Why do eclipses happen?

AN graphic by Greg Smye-Rumsby.

Solar eclipses are relatively rare; they happen when the Moon moves directly and precisely in front of the Sun. Why are they so infrequent, and why do solar eclipses always come in pairs with lunar eclipses?

It is all down to a mix of orbital alignments and cosmic coincidences. The Moon is able to cover the Sun’s disc precisely because the Sun is about 400 times bigger than the Moon, and also about 400 times further away, meaning they have the same size in our sky. That’s a huge coincidence! With all that sky above our heads though, what causes the Sun and the Moon to be in the same position in the sky at the same time?

It’s all a question of orbits. Earth orbits the Sun along a plane that we call the ecliptic – all of the planets orbit along this plane, more or less. The Moon, however, orbits Earth at an angle that is tilted to the ecliptic, by about five degrees. This means that on each orbit around Earth (a lunar orbit lasts 27 days), the Moon only crosses the ecliptic at two locations and these are the only two opportunities for an eclipse, be it a solar or a lunar eclipse.

A picture of the partial eclipse of 23 October 2014 taken using an HTC mobile phone at the eyepiece of a filtered 125mm refractor. Image: Nick James.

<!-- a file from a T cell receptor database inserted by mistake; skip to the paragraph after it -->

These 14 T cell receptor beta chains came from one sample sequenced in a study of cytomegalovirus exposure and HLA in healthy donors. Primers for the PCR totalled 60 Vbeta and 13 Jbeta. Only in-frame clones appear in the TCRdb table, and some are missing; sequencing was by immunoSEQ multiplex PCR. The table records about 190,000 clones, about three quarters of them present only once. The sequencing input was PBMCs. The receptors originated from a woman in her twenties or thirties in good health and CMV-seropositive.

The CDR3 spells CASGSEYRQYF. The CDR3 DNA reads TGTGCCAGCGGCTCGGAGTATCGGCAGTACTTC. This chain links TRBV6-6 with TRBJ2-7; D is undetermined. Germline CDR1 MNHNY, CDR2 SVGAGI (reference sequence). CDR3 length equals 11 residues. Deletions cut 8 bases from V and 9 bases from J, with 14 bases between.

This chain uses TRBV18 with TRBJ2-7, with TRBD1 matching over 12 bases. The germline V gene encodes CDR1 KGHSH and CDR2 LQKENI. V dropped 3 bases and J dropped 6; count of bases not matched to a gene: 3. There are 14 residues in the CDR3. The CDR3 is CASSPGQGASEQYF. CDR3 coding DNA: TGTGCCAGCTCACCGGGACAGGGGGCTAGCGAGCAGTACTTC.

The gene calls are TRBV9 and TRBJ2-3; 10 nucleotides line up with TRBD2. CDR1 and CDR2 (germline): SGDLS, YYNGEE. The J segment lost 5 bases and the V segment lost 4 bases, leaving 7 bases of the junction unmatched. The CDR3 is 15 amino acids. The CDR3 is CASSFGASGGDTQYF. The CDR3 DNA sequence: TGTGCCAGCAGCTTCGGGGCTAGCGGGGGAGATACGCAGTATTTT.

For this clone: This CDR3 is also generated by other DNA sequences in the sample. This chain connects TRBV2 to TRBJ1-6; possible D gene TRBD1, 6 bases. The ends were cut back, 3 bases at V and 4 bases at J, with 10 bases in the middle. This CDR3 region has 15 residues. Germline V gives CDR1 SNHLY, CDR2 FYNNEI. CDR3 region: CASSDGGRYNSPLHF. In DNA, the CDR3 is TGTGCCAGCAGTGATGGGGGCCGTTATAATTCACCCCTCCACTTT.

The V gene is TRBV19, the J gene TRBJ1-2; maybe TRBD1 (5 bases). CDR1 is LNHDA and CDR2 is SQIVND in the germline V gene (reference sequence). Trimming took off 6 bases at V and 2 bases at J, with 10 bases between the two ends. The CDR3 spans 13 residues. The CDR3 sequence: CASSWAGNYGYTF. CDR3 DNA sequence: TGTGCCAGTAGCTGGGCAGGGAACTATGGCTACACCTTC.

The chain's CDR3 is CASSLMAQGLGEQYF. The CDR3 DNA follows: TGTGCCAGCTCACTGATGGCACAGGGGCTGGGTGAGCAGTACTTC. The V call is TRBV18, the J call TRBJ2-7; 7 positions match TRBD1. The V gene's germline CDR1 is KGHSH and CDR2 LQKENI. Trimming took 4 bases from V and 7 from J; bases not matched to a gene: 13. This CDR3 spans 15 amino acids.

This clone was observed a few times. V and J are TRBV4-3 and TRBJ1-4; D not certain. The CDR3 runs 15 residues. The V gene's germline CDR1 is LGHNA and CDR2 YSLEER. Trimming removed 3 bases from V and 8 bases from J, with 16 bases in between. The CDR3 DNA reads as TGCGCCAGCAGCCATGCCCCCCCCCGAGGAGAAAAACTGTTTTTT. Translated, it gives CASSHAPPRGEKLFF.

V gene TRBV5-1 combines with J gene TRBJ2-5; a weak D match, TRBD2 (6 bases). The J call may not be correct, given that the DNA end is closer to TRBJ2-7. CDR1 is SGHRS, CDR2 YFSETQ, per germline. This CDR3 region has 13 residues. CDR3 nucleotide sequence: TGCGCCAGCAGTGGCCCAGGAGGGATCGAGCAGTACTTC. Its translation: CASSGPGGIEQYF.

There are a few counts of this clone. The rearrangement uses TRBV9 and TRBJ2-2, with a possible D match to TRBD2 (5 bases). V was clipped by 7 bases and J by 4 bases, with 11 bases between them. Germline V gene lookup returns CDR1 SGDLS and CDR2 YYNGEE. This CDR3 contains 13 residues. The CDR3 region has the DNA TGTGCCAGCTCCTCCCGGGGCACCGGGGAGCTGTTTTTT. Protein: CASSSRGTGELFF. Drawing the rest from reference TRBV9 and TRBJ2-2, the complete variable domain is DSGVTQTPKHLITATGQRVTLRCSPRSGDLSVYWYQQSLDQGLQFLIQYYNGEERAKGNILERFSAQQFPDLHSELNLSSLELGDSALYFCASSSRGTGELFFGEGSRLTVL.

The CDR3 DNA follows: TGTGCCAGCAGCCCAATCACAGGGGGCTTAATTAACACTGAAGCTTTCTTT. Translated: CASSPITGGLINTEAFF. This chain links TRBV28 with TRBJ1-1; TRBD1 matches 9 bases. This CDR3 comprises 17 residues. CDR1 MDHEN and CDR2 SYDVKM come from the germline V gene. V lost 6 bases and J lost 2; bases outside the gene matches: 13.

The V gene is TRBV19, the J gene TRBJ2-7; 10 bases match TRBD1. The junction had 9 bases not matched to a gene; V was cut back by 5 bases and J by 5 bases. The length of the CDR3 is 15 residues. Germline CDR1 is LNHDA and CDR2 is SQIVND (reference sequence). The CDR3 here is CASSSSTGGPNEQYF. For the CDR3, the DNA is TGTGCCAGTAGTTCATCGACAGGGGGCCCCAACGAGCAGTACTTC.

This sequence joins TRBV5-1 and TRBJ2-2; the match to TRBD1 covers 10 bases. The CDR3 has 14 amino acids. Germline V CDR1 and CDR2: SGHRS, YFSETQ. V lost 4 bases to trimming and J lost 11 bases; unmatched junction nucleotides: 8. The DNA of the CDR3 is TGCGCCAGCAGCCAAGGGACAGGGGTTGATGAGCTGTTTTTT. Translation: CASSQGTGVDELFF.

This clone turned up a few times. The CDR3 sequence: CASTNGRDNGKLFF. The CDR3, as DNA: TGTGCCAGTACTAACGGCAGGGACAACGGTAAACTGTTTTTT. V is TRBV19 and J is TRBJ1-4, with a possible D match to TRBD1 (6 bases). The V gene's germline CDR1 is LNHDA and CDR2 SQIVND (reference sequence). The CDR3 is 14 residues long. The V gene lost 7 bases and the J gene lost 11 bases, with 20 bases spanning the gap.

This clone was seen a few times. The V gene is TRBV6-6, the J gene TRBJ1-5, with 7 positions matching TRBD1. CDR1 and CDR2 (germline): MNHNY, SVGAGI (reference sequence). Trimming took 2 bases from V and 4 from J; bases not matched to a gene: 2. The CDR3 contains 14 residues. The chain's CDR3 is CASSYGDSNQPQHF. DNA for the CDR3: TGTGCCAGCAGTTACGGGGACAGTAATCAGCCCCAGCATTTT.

Now, an eclipse of either variety can only happen when the Sun, Moon and Earth are in a line. Usually, the Moon crosses the ecliptic when they are not in a line, so we do not see an eclipse. However, on odd occasions – roughly once every 18 months on average – the Moon crosses the ecliptic at a time when it is aligned with Earth and the Sun. If this crossing takes place when the Moon is between Earth and the Sun, we see a solar eclipse. Two weeks later the Moon moves to the other side of Earth, with the alignment still the same, causing the Moon to slip into Earth’s shadow. Here on Earth, we see a lunar eclipse.

So solar and lunar eclipses always come in pairs. This year, following the dramatic total solar eclipse on 20 March, a total lunar eclipse will occur on the night of 4/5 April, which will be visible from the Southern Hemisphere, in particular Australia and New Zealand.

Inside the magazine

In the April 2015 issue of Astronomy Now, find out everything you need to know about eclipses. Also this month, we go behind the scenes at Stargazing Live and celebrate 25 years of the Hubble Space Telescope.

Get your copy in the shops or order online. Never miss an issue by subscribing to the UK’s biggest astronomy magazine. Also available for iPad/iPhone and Android devices.